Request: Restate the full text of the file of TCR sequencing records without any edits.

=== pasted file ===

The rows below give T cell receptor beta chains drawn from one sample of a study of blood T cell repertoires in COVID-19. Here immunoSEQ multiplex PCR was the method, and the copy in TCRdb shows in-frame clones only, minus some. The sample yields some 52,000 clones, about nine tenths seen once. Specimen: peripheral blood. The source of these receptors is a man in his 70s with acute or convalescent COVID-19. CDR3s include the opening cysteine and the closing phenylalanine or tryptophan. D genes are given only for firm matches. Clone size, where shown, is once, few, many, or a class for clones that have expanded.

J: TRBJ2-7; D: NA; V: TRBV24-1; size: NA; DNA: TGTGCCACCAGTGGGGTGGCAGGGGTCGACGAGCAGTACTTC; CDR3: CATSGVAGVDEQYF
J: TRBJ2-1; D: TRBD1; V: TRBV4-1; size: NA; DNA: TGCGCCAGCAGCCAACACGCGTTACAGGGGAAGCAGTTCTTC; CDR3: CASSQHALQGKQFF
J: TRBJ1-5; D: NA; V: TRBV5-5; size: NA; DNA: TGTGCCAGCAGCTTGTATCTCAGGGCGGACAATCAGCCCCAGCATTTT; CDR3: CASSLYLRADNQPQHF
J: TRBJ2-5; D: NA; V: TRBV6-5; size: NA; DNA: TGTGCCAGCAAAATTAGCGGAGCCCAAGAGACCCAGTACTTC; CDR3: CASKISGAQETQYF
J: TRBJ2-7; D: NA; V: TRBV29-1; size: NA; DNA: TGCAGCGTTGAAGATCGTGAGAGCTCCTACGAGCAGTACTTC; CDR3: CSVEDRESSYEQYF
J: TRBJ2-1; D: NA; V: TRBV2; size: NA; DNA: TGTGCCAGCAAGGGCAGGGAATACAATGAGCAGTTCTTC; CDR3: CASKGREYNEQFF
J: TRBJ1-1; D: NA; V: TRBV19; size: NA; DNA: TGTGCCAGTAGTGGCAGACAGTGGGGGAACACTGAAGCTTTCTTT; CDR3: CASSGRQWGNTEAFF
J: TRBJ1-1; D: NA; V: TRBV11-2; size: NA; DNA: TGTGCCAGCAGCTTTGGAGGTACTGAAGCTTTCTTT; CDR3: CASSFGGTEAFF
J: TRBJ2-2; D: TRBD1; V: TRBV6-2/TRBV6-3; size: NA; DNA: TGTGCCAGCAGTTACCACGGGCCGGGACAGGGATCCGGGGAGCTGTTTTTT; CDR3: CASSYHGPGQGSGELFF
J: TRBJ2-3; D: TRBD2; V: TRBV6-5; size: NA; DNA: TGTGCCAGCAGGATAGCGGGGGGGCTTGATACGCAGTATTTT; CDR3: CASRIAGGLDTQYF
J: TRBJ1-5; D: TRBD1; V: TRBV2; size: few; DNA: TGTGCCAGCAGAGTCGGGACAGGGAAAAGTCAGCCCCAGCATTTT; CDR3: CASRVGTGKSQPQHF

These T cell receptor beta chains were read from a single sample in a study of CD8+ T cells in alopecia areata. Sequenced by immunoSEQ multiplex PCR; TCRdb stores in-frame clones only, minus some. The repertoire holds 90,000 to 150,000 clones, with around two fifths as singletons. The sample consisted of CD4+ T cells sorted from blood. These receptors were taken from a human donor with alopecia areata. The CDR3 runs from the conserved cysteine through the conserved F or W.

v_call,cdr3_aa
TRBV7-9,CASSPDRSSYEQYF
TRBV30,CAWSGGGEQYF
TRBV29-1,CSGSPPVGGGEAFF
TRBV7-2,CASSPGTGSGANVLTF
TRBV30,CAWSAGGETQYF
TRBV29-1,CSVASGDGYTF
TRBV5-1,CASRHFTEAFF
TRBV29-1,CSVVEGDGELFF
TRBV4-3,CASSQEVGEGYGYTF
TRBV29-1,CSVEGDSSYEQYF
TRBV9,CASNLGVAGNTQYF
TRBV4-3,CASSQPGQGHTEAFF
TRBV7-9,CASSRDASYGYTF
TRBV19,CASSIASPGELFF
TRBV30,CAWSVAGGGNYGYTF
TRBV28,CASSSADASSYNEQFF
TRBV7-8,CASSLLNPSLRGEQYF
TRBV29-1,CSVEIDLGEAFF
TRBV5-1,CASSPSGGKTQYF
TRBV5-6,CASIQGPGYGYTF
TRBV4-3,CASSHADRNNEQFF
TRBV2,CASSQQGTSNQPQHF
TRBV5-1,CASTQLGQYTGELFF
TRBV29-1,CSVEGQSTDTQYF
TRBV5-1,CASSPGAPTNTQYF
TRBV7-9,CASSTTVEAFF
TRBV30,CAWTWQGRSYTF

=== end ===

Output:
The rows below give T cell receptor beta chains drawn from one sample of a study of blood T cell repertoires in COVID-19. Here immunoSEQ multiplex PCR was the method, and the copy in TCRdb shows in-frame clones only, minus some. The sample yields some 52,000 clones, about nine tenths seen once. Specimen: peripheral blood. The source of these receptors is a man in his 70s with acute or convalescent COVID-19. CDR3s include the opening cysteine and the closing phenylalanine or tryptophan. D genes are given only for firm matches. Clone size, where shown, is once, few, many, or a class for clones that have expanded.

J: TRBJ2-7; D: NA; V: TRBV24-1; size: NA; DNA: TGTGCCACCAGTGGGGTGGCAGGGGTCGACGAGCAGTACTTC; CDR3: CATSGVAGVDEQYF
J: TRBJ2-1; D: TRBD1; V: TRBV4-1; size: NA; DNA: TGCGCCAGCAGCCAACACGCGTTACAGGGGAAGCAGTTCTTC; CDR3: CASSQHALQGKQFF
J: TRBJ1-5; D: NA; V: TRBV5-5; size: NA; DNA: TGTGCCAGCAGCTTGTATCTCAGGGCGGACAATCAGCCCCAGCATTTT; CDR3: CASSLYLRADNQPQHF
J: TRBJ2-5; D: NA; V: TRBV6-5; size: NA; DNA: TGTGCCAGCAAAATTAGCGGAGCCCAAGAGACCCAGTACTTC; CDR3: CASKISGAQETQYF
J: TRBJ2-7; D: NA; V: TRBV29-1; size: NA; DNA: TGCAGCGTTGAAGATCGTGAGAGCTCCTACGAGCAGTACTTC; CDR3: CSVEDRESSYEQYF
J: TRBJ2-1; D: NA; V: TRBV2; size: NA; DNA: TGTGCCAGCAAGGGCAGGGAATACAATGAGCAGTTCTTC; CDR3: CASKGREYNEQFF
J: TRBJ1-1; D: NA; V: TRBV19; size: NA; DNA: TGTGCCAGTAGTGGCAGACAGTGGGGGAACACTGAAGCTTTCTTT; CDR3: CASSGRQWGNTEAFF
J: TRBJ1-1; D: NA; V: TRBV11-2; size: NA; DNA: TGTGCCAGCAGCTTTGGAGGTACTGAAGCTTTCTTT; CDR3: CASSFGGTEAFF
J: TRBJ2-2; D: TRBD1; V: TRBV6-2/TRBV6-3; size: NA; DNA: TGTGCCAGCAGTTACCACGGGCCGGGACAGGGATCCGGGGAGCTGTTTTTT; CDR3: CASSYHGPGQGSGELFF
J: TRBJ2-3; D: TRBD2; V: TRBV6-5; size: NA; DNA: TGTGCCAGCAGGATAGCGGGGGGGCTTGATACGCAGTATTTT; CDR3: CASRIAGGLDTQYF
J: TRBJ1-5; D: TRBD1; V: TRBV2; size: few; DNA: TGTGCCAGCAGAGTCGGGACAGGGAAAAGTCAGCCCCAGCATTTT; CDR3: CASRVGTGKSQPQHF

These T cell receptor beta chains were read from a single sample in a study of CD8+ T cells in alopecia areata. Sequenced by immunoSEQ multiplex PCR; TCRdb stores in-frame clones only, minus some. The repertoire holds 90,000 to 150,000 clones, with around two fifths as singletons. The sample consisted of CD4+ T cells sorted from blood. These receptors were taken from a human donor with alopecia areata. The CDR3 runs from the conserved cysteine through the conserved F or W.

v_call,cdr3_aa
TRBV7-9,CASSPDRSSYEQYF
TRBV30,CAWSGGGEQYF
TRBV29-1,CSGSPPVGGGEAFF
TRBV7-2,CASSPGTGSGANVLTF
TRBV30,CAWSAGGETQYF
TRBV29-1,CSVASGDGYTF
TRBV5-1,CASRHFTEAFF
TRBV29-1,CSVVEGDGELFF
TRBV4-3,CASSQEVGEGYGYTF
TRBV29-1,CSVEGDSSYEQYF
TRBV9,CASNLGVAGNTQYF
TRBV4-3,CASSQPGQGHTEAFF
TRBV7-9,CASSRDASYGYTF
TRBV19,CASSIASPGELFF
TRBV30,CAWSVAGGGNYGYTF
TRBV28,CASSSADASSYNEQFF
TRBV7-8,CASSLLNPSLRGEQYF
TRBV29-1,CSVEIDLGEAFF
TRBV5-1,CASSPSGGKTQYF
TRBV5-6,CASIQGPGYGYTF
TRBV4-3,CASSHADRNNEQFF
TRBV2,CASSQQGTSNQPQHF
TRBV5-1,CASTQLGQYTGELFF
TRBV29-1,CSVEGQSTDTQYF
TRBV5-1,CASSPGAPTNTQYF
TRBV7-9,CASSTTVEAFF
TRBV30,CAWTWQGRSYTF